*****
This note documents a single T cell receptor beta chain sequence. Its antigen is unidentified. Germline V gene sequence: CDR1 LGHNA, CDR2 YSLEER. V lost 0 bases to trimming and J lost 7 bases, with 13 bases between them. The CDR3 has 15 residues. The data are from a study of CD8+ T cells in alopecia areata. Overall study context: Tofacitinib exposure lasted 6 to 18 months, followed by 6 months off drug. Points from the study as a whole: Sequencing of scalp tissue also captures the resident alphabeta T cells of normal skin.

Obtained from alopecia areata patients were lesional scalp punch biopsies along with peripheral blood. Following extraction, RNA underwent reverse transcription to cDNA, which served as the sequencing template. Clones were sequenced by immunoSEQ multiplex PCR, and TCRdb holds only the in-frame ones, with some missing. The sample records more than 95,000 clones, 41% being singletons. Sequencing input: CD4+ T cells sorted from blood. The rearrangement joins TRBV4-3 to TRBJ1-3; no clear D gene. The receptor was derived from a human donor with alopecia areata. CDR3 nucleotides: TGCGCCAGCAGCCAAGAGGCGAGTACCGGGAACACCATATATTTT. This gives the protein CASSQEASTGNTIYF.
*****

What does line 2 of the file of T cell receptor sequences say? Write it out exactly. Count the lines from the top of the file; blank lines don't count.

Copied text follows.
Obtained from alopecia areata patients were lesional scalp punch biopsies along with peripheral blood. Following extraction, RNA underwent reverse transcription to cDNA, which served as the sequencing template. Clones were sequenced by immunoSEQ multiplex PCR, and TCRdb holds only the in-frame ones, with some missing. The sample records more than 95,000 clones, 41% being singletons. Sequencing input: CD4+ T cells sorted from blood. The rearrangement joins TRBV4-3 to TRBJ1-3; no clear D gene. The receptor was derived from a human donor with alopecia areata. CDR3 nucleotides: TGCGCCAGCAGCCAAGAGGCGAGTACCGGGAACACCATATATTTT. This gives the protein CASSQEASTGNTIYF.